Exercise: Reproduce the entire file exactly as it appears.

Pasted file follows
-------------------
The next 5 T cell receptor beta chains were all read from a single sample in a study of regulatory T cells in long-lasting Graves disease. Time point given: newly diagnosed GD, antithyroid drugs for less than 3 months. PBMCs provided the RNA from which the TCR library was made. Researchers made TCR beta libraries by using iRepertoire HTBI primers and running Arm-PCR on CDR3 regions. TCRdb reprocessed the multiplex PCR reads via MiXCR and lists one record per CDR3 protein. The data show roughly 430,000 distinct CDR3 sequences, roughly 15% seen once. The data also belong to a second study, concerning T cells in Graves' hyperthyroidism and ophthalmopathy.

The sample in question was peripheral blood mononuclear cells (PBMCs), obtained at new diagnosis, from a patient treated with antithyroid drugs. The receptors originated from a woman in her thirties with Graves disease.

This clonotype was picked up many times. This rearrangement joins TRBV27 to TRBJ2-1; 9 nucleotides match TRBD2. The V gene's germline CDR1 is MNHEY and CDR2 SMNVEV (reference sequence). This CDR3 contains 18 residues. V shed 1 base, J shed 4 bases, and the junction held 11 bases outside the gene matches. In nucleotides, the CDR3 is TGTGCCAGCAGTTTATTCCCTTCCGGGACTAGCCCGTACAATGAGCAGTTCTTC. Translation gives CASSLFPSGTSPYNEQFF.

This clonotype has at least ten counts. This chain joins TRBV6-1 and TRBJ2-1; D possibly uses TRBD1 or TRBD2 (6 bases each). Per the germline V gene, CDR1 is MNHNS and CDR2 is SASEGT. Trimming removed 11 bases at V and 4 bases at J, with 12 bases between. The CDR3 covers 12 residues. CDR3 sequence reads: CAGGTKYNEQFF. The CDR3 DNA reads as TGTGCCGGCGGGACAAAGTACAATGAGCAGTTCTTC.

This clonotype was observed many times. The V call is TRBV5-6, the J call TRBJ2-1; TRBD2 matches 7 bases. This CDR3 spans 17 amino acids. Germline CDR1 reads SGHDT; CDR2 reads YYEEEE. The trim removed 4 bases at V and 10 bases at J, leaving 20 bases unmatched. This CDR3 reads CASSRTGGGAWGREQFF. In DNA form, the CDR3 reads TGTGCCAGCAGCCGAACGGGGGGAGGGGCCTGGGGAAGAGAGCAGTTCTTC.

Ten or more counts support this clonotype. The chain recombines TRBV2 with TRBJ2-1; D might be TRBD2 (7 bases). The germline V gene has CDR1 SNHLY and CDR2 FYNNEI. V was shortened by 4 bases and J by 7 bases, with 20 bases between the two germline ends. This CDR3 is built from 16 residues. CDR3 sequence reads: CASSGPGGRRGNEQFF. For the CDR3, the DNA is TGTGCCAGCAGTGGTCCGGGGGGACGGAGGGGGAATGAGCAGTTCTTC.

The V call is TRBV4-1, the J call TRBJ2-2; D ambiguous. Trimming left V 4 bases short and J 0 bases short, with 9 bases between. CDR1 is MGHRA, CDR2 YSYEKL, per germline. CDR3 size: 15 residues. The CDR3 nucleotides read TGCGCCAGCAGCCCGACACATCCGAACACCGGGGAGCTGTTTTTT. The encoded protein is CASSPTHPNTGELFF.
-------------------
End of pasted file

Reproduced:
The next 5 T cell receptor beta chains were all read from a single sample in a study of regulatory T cells in long-lasting Graves disease. Time point given: newly diagnosed GD, antithyroid drugs for less than 3 months. PBMCs provided the RNA from which the TCR library was made. Researchers made TCR beta libraries by using iRepertoire HTBI primers and running Arm-PCR on CDR3 regions. TCRdb reprocessed the multiplex PCR reads via MiXCR and lists one record per CDR3 protein. The data show roughly 430,000 distinct CDR3 sequences, roughly 15% seen once. The data also belong to a second study, concerning T cells in Graves' hyperthyroidism and ophthalmopathy.

The sample in question was peripheral blood mononuclear cells (PBMCs), obtained at new diagnosis, from a patient treated with antithyroid drugs. The receptors originated from a woman in her thirties with Graves disease.

This clonotype was picked up many times. This rearrangement joins TRBV27 to TRBJ2-1; 9 nucleotides match TRBD2. The V gene's germline CDR1 is MNHEY and CDR2 SMNVEV (reference sequence). This CDR3 contains 18 residues. V shed 1 base, J shed 4 bases, and the junction held 11 bases outside the gene matches. In nucleotides, the CDR3 is TGTGCCAGCAGTTTATTCCCTTCCGGGACTAGCCCGTACAATGAGCAGTTCTTC. Translation gives CASSLFPSGTSPYNEQFF.

This clonotype has at least ten counts. This chain joins TRBV6-1 and TRBJ2-1; D possibly uses TRBD1 or TRBD2 (6 bases each). Per the germline V gene, CDR1 is MNHNS and CDR2 is SASEGT. Trimming removed 11 bases at V and 4 bases at J, with 12 bases between. The CDR3 covers 12 residues. CDR3 sequence reads: CAGGTKYNEQFF. The CDR3 DNA reads as TGTGCCGGCGGGACAAAGTACAATGAGCAGTTCTTC.

This clonotype was observed many times. The V call is TRBV5-6, the J call TRBJ2-1; TRBD2 matches 7 bases. This CDR3 spans 17 amino acids. Germline CDR1 reads SGHDT; CDR2 reads YYEEEE. The trim removed 4 bases at V and 10 bases at J, leaving 20 bases unmatched. This CDR3 reads CASSRTGGGAWGREQFF. In DNA form, the CDR3 reads TGTGCCAGCAGCCGAACGGGGGGAGGGGCCTGGGGAAGAGAGCAGTTCTTC.

Ten or more counts support this clonotype. The chain recombines TRBV2 with TRBJ2-1; D might be TRBD2 (7 bases). The germline V gene has CDR1 SNHLY and CDR2 FYNNEI. V was shortened by 4 bases and J by 7 bases, with 20 bases between the two germline ends. This CDR3 is built from 16 residues. CDR3 sequence reads: CASSGPGGRRGNEQFF. For the CDR3, the DNA is TGTGCCAGCAGTGGTCCGGGGGGACGGAGGGGGAATGAGCAGTTCTTC.

The V call is TRBV4-1, the J call TRBJ2-2; D ambiguous. Trimming left V 4 bases short and J 0 bases short, with 9 bases between. CDR1 is MGHRA, CDR2 YSYEKL, per germline. CDR3 size: 15 residues. The CDR3 nucleotides read TGCGCCAGCAGCCCGACACATCCGAACACCGGGGAGCTGTTTTTT. The encoded protein is CASSPTHPNTGELFF.